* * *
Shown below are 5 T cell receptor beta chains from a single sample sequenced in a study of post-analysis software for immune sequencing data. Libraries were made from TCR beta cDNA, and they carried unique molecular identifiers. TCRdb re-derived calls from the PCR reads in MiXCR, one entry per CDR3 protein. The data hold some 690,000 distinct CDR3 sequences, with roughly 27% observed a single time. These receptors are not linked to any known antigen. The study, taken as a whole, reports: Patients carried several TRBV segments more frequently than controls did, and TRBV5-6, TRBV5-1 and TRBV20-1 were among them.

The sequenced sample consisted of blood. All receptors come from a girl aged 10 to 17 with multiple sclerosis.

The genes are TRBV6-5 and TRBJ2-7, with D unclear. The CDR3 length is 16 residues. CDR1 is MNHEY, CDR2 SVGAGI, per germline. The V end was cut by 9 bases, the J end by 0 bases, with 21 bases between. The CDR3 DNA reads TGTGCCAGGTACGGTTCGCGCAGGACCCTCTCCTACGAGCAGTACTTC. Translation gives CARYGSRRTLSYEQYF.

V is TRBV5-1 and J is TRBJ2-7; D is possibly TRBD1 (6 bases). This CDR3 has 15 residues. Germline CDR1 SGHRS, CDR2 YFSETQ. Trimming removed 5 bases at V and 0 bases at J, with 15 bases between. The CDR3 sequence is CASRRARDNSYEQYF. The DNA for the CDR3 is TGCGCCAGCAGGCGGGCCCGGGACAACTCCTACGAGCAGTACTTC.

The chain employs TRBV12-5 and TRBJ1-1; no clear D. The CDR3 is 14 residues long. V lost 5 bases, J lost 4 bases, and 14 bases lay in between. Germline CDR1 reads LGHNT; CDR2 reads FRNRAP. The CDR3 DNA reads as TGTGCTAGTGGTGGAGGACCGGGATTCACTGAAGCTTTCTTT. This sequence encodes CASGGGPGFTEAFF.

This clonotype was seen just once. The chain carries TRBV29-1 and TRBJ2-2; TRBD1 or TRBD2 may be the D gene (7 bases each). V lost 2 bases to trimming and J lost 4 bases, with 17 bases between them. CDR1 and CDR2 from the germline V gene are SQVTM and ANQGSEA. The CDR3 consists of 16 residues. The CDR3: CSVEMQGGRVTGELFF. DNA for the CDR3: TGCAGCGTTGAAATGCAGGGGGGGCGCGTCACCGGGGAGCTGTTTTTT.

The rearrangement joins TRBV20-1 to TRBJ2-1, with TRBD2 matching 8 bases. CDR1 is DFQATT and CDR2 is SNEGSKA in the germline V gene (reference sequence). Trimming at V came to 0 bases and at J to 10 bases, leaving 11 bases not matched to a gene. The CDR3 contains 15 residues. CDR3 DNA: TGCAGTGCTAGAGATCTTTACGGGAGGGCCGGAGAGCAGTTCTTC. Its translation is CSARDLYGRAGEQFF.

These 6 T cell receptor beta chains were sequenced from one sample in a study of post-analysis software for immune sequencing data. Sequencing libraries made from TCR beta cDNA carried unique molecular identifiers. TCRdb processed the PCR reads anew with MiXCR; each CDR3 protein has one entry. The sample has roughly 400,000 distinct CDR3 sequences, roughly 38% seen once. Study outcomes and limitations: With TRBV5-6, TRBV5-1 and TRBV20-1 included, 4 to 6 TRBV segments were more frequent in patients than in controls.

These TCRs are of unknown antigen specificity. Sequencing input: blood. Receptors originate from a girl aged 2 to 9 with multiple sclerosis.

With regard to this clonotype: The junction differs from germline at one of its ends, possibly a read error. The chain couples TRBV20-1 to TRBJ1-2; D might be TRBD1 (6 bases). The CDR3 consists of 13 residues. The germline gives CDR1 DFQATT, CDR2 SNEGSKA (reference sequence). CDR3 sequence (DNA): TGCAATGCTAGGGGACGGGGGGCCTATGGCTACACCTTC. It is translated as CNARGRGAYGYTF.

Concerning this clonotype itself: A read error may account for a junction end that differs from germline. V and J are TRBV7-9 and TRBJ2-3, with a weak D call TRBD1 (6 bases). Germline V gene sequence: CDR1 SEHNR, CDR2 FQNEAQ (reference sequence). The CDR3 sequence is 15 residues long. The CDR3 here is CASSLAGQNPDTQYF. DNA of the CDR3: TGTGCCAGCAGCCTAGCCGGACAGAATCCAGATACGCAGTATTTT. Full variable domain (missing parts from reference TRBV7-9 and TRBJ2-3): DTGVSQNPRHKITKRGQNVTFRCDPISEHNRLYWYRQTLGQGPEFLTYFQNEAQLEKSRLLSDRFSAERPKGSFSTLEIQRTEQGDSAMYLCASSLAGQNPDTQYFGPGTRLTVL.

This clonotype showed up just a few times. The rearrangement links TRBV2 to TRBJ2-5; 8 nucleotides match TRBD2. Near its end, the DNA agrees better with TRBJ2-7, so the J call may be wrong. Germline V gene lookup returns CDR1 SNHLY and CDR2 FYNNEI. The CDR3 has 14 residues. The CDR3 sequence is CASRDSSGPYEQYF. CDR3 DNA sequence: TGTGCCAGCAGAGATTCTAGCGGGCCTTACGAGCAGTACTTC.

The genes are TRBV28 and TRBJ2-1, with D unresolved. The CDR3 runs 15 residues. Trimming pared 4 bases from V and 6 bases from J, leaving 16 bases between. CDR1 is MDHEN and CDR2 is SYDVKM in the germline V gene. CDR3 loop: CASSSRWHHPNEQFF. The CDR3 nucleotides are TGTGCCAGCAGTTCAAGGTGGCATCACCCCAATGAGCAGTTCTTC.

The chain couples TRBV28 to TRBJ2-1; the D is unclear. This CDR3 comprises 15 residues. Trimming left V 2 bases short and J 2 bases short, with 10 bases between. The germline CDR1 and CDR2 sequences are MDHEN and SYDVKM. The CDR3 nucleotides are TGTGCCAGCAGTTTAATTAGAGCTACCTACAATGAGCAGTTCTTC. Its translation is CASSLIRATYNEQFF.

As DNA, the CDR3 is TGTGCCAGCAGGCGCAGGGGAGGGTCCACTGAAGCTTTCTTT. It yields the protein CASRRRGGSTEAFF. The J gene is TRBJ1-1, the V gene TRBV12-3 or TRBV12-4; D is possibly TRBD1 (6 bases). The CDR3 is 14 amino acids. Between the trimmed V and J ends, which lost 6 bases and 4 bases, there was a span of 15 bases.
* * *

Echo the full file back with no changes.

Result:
Shown below are 5 T cell receptor beta chains from a single sample sequenced in a study of post-analysis software for immune sequencing data. Libraries were made from TCR beta cDNA, and they carried unique molecular identifiers. TCRdb re-derived calls from the PCR reads in MiXCR, one entry per CDR3 protein. The data hold some 690,000 distinct CDR3 sequences, with roughly 27% observed a single time. These receptors are not linked to any known antigen. The study, taken as a whole, reports: Patients carried several TRBV segments more frequently than controls did, and TRBV5-6, TRBV5-1 and TRBV20-1 were among them.

The sequenced sample consisted of blood. All receptors come from a girl aged 10 to 17 with multiple sclerosis.

The genes are TRBV6-5 and TRBJ2-7, with D unclear. The CDR3 length is 16 residues. CDR1 is MNHEY, CDR2 SVGAGI, per germline. The V end was cut by 9 bases, the J end by 0 bases, with 21 bases between. The CDR3 DNA reads TGTGCCAGGTACGGTTCGCGCAGGACCCTCTCCTACGAGCAGTACTTC. Translation gives CARYGSRRTLSYEQYF.

V is TRBV5-1 and J is TRBJ2-7; D is possibly TRBD1 (6 bases). This CDR3 has 15 residues. Germline CDR1 SGHRS, CDR2 YFSETQ. Trimming removed 5 bases at V and 0 bases at J, with 15 bases between. The CDR3 sequence is CASRRARDNSYEQYF. The DNA for the CDR3 is TGCGCCAGCAGGCGGGCCCGGGACAACTCCTACGAGCAGTACTTC.

The chain employs TRBV12-5 and TRBJ1-1; no clear D. The CDR3 is 14 residues long. V lost 5 bases, J lost 4 bases, and 14 bases lay in between. Germline CDR1 reads LGHNT; CDR2 reads FRNRAP. The CDR3 DNA reads as TGTGCTAGTGGTGGAGGACCGGGATTCACTGAAGCTTTCTTT. This sequence encodes CASGGGPGFTEAFF.

This clonotype was seen just once. The chain carries TRBV29-1 and TRBJ2-2; TRBD1 or TRBD2 may be the D gene (7 bases each). V lost 2 bases to trimming and J lost 4 bases, with 17 bases between them. CDR1 and CDR2 from the germline V gene are SQVTM and ANQGSEA. The CDR3 consists of 16 residues. The CDR3: CSVEMQGGRVTGELFF. DNA for the CDR3: TGCAGCGTTGAAATGCAGGGGGGGCGCGTCACCGGGGAGCTGTTTTTT.

The rearrangement joins TRBV20-1 to TRBJ2-1, with TRBD2 matching 8 bases. CDR1 is DFQATT and CDR2 is SNEGSKA in the germline V gene (reference sequence). Trimming at V came to 0 bases and at J to 10 bases, leaving 11 bases not matched to a gene. The CDR3 contains 15 residues. CDR3 DNA: TGCAGTGCTAGAGATCTTTACGGGAGGGCCGGAGAGCAGTTCTTC. Its translation is CSARDLYGRAGEQFF.

These 6 T cell receptor beta chains were sequenced from one sample in a study of post-analysis software for immune sequencing data. Sequencing libraries made from TCR beta cDNA carried unique molecular identifiers. TCRdb processed the PCR reads anew with MiXCR; each CDR3 protein has one entry. The sample has roughly 400,000 distinct CDR3 sequences, roughly 38% seen once. Study outcomes and limitations: With TRBV5-6, TRBV5-1 and TRBV20-1 included, 4 to 6 TRBV segments were more frequent in patients than in controls.

These TCRs are of unknown antigen specificity. Sequencing input: blood. Receptors originate from a girl aged 2 to 9 with multiple sclerosis.

With regard to this clonotype: The junction differs from germline at one of its ends, possibly a read error. The chain couples TRBV20-1 to TRBJ1-2; D might be TRBD1 (6 bases). The CDR3 consists of 13 residues. The germline gives CDR1 DFQATT, CDR2 SNEGSKA (reference sequence). CDR3 sequence (DNA): TGCAATGCTAGGGGACGGGGGGCCTATGGCTACACCTTC. It is translated as CNARGRGAYGYTF.

Concerning this clonotype itself: A read error may account for a junction end that differs from germline. V and J are TRBV7-9 and TRBJ2-3, with a weak D call TRBD1 (6 bases). Germline V gene sequence: CDR1 SEHNR, CDR2 FQNEAQ (reference sequence). The CDR3 sequence is 15 residues long. The CDR3 here is CASSLAGQNPDTQYF. DNA of the CDR3: TGTGCCAGCAGCCTAGCCGGACAGAATCCAGATACGCAGTATTTT. Full variable domain (missing parts from reference TRBV7-9 and TRBJ2-3): DTGVSQNPRHKITKRGQNVTFRCDPISEHNRLYWYRQTLGQGPEFLTYFQNEAQLEKSRLLSDRFSAERPKGSFSTLEIQRTEQGDSAMYLCASSLAGQNPDTQYFGPGTRLTVL.

This clonotype showed up just a few times. The rearrangement links TRBV2 to TRBJ2-5; 8 nucleotides match TRBD2. Near its end, the DNA agrees better with TRBJ2-7, so the J call may be wrong. Germline V gene lookup returns CDR1 SNHLY and CDR2 FYNNEI. The CDR3 has 14 residues. The CDR3 sequence is CASRDSSGPYEQYF. CDR3 DNA sequence: TGTGCCAGCAGAGATTCTAGCGGGCCTTACGAGCAGTACTTC.

The genes are TRBV28 and TRBJ2-1, with D unresolved. The CDR3 runs 15 residues. Trimming pared 4 bases from V and 6 bases from J, leaving 16 bases between. CDR1 is MDHEN and CDR2 is SYDVKM in the germline V gene. CDR3 loop: CASSSRWHHPNEQFF. The CDR3 nucleotides are TGTGCCAGCAGTTCAAGGTGGCATCACCCCAATGAGCAGTTCTTC.

The chain couples TRBV28 to TRBJ2-1; the D is unclear. This CDR3 comprises 15 residues. Trimming left V 2 bases short and J 2 bases short, with 10 bases between. The germline CDR1 and CDR2 sequences are MDHEN and SYDVKM. The CDR3 nucleotides are TGTGCCAGCAGTTTAATTAGAGCTACCTACAATGAGCAGTTCTTC. Its translation is CASSLIRATYNEQFF.

As DNA, the CDR3 is TGTGCCAGCAGGCGCAGGGGAGGGTCCACTGAAGCTTTCTTT. It yields the protein CASRRRGGSTEAFF. The J gene is TRBJ1-1, the V gene TRBV12-3 or TRBV12-4; D is possibly TRBD1 (6 bases). The CDR3 is 14 amino acids. Between the trimmed V and J ends, which lost 6 bases and 4 bases, there was a span of 15 bases.